by Fr. Vladimir Berzonsky
from The Word, February 1967
“Therefore do not be anxious about tomorrow, for tomorrow will be anxious for itself. Let the day’s own trouble be sufficient for the day.” (St. Matthew 6:34)
How many of us spend precious time on this earth inside a dark cloud of anxiety, worrying about things over which we have no control? Do we really believe in God?
If we say we believe that God exists, we should know that He is in command of our destiny. True believers live with an inner peace, because they know that God is the Ultimate Lord of history. If we doubt God’s Plan, we begin relying on our own scheme for the future.
Too many of the brief days of our lives we spend in worrying and planning. It is enough to be afraid of what we have really to fear. Anxiety is a nebulous fear, an irrational state of mind, leading to more serious mental breakdown.
If it were told us that we are trying to be little gods, doing what only God can do, we would deny it. Yet, that is what we do when we put our trust in our own ideas. Even more, when what we had desired doesn’t come about, when we have to abandon our own ideas, we blame God for rejecting us, or else we deny His Omnipotence.
Our age is an age of anxiety, because nearly all people in our world are agnostics. We cannot see God at work in our world, so we do God’s worrying and planning for Him. Only because we have no faith, can we ask all the fruitless “What if” questions that lead eventually to alcoholism, depression, or worse. Such questions are:
“What will happen if I should become ill for a long time?”
by Fr. John Abdalah
from The Word, June 1990
If we consult a Bible concordance for the words “belief” and “faith”, we find many pages of Biblical references. So very much has been said in the Scriptures and by the Fathers, yet these words are still misused and misunderstood. In the Western Churches, debates on “faith alone”, or “faith and works”, have caused division and strife. Today, in our consumer-oriented society, as we look at the Scriptures, we tend to want to know what is promised, what we deserve, and what we can get from our faith and belief. Certainly, “all things are possible to him who believes”; but only from searching the whole of the Scriptures and the mind of the Church, can we come to understand what is revealed to us by God. Our understanding of faith cannot be limited to a belief in the existence of God. Satan knows that God is God, the demons recognized and knew Jesus Christ, and many devil-worshippers recognize, yet wish to deny, what God reveals to us.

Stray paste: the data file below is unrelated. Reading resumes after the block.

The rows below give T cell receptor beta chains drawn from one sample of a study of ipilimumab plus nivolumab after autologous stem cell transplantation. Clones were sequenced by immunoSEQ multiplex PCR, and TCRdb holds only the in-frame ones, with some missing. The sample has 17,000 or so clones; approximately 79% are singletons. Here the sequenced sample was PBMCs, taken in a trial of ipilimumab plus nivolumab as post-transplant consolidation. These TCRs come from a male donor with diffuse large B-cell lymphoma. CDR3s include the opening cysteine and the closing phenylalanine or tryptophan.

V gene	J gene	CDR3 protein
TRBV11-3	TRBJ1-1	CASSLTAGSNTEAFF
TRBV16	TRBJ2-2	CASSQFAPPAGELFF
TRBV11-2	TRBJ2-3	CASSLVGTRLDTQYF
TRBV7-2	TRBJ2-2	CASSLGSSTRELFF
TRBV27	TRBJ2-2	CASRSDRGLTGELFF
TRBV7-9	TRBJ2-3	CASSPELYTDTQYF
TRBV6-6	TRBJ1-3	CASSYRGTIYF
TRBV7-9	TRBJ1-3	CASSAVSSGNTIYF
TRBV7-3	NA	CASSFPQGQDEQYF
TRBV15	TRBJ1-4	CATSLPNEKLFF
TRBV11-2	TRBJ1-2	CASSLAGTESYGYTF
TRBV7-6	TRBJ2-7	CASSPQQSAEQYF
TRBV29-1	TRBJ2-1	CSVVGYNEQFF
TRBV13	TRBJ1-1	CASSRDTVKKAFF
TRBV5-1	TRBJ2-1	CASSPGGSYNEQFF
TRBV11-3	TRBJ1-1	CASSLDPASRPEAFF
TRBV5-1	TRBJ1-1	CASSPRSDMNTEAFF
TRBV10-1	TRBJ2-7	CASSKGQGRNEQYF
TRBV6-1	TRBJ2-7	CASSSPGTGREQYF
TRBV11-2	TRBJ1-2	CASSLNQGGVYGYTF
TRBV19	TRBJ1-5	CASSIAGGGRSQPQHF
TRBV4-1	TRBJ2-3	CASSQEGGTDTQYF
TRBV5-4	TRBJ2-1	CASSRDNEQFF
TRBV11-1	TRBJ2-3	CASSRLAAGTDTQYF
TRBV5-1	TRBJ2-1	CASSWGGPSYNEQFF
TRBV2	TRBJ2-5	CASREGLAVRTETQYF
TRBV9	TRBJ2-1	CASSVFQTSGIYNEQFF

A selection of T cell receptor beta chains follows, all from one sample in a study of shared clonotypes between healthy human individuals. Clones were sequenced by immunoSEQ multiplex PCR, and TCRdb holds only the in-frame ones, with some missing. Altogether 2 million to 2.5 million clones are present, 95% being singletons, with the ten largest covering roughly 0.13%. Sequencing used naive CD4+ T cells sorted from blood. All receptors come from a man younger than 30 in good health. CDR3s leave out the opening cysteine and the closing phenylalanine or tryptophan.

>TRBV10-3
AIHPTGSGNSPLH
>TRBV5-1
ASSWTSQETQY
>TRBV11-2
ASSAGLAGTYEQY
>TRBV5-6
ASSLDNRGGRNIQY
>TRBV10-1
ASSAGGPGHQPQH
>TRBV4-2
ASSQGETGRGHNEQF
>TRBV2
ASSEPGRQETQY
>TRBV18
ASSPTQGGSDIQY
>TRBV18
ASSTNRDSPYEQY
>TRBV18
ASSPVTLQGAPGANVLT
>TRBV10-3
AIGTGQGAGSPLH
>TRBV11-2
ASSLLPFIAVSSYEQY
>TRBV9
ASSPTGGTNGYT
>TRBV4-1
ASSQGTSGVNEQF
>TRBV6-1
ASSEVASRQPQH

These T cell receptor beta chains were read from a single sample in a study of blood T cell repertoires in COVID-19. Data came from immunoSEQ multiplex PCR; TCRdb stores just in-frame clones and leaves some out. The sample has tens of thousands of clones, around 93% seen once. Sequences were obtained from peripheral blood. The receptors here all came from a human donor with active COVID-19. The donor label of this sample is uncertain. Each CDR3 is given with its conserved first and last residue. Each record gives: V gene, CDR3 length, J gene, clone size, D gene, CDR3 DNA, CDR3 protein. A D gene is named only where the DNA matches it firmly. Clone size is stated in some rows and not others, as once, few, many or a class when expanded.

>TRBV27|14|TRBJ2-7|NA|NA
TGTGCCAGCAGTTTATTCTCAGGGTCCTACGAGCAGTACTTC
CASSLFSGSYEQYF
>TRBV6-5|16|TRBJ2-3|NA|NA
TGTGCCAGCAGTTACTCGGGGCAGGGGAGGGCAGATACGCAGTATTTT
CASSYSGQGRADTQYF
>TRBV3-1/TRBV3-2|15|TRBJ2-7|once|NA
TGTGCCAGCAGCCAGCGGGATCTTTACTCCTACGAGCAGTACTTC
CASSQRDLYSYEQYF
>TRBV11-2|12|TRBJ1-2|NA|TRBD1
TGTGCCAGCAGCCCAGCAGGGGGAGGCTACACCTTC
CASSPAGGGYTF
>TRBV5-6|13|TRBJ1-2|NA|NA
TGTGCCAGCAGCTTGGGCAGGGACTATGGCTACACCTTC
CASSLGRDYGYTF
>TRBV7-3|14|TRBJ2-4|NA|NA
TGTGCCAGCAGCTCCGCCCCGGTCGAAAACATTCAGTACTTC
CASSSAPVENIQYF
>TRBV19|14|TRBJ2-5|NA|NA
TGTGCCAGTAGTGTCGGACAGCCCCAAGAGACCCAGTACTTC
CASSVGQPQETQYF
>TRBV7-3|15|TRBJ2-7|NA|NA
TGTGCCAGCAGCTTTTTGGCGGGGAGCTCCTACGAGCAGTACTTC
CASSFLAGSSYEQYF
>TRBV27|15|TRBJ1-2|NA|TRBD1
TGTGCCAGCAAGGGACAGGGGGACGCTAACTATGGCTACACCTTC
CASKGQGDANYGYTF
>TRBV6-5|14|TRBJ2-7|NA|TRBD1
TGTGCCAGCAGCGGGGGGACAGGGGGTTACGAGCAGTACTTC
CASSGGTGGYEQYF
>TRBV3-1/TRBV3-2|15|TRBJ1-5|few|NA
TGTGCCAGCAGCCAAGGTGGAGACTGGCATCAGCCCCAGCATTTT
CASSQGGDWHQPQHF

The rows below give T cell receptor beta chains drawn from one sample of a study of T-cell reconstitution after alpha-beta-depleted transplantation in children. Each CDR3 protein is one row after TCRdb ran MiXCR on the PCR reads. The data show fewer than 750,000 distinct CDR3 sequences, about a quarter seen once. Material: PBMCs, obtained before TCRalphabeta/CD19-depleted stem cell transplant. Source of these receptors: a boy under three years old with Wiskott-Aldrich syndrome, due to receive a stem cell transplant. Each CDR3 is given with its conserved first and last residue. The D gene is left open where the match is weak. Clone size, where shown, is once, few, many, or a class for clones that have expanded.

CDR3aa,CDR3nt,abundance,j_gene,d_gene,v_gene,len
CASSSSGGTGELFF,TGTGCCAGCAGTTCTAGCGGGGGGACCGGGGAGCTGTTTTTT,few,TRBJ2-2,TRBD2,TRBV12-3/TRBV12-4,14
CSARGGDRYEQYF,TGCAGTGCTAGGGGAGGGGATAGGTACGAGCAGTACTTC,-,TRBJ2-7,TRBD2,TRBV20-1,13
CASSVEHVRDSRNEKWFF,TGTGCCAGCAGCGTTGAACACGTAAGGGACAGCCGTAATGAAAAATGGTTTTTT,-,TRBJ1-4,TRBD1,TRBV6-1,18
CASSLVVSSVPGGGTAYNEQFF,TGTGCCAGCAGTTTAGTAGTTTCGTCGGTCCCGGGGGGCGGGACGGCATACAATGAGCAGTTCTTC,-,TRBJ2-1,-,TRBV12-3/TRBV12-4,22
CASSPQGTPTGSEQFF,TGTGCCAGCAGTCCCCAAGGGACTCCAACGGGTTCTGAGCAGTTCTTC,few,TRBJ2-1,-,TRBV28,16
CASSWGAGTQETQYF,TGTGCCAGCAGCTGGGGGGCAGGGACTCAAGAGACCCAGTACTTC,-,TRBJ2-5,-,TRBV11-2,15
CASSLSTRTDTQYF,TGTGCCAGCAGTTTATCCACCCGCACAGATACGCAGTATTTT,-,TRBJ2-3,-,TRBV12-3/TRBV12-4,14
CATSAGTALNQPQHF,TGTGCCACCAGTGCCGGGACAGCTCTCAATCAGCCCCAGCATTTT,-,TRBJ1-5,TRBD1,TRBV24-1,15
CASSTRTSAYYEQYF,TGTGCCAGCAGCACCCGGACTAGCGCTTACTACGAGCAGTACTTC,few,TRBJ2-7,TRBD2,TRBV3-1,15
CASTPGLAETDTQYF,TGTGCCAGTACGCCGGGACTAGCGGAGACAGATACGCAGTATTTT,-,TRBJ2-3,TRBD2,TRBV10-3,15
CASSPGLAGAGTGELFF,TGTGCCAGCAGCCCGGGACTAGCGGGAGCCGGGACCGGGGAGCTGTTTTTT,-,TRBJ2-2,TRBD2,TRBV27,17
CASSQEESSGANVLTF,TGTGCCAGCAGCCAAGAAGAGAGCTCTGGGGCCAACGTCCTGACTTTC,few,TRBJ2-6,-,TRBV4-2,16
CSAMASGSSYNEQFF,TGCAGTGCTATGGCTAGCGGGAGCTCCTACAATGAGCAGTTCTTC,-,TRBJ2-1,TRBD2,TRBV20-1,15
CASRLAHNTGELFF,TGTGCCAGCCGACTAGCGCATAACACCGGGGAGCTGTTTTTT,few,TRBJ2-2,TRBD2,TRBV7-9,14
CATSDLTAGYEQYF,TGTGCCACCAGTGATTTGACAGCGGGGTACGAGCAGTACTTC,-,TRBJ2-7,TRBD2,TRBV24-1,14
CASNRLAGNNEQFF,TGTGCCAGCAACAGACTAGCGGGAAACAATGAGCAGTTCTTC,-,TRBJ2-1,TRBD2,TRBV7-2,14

One aspect of faith is trust: to trust that God will take care of all that we can not; to trust that God in His Wisdom will bring us all to salvation. Nevertheless, knowing about God and trusting in His might is still not enough. We are called to believe and to trust, and this belief leads us to experience God in the Church that He established, guides, and lives within. Our God “rests in His Saints”, and abides in His Church.
The core of Deacon Philip's service to everyone, whether as paramedic, husband, father, or deacon in the church, was his love for God. And that love has touched hundreds, even thousands, with God's mercy.
I cannot remember a time in my ministry when Deacon Philip Gilbert (also known as Frank Delano Gilbert, or affectionately as “Lane") wasn't somewhere around, helping, strengthening, and encouraging me. He was one of the most remarkable young men I have ever known.
We began working together when Lane was quite young. Even as a teenager, Lane was special. He was one of those who was always involved in church services, in special programs, in Bible study groups. At school, he was an outspoken witness for Christ. He was quite talented - an athlete, intelligent, musical. He devoted his summers to teaching children about Christ, working as a counselor at the Lake Region Christian Assembly in Crown Point, Indiana. His enthusiasm was contagious; he could be entertaining and still bring young people to see that loving Christ was what life is all about. And his sincerity made the music and teaching all the more special.
When l served as youth minister at the Deep River Church of Christ in Hobart, Indiana, Lane was in my youth group, as was his wife-to-be, Kimberly. God had his reasons for bringing us all together, for as future events would reveal, we would all make the journey to Orthodoxy at Holy Resurrection Church - first in Gary, then in Hobart. l would one day watch with joy as these two fine Christians were married, and celebrate with them the birth of their three children, David (now 13), Christine (11), and Emily (8).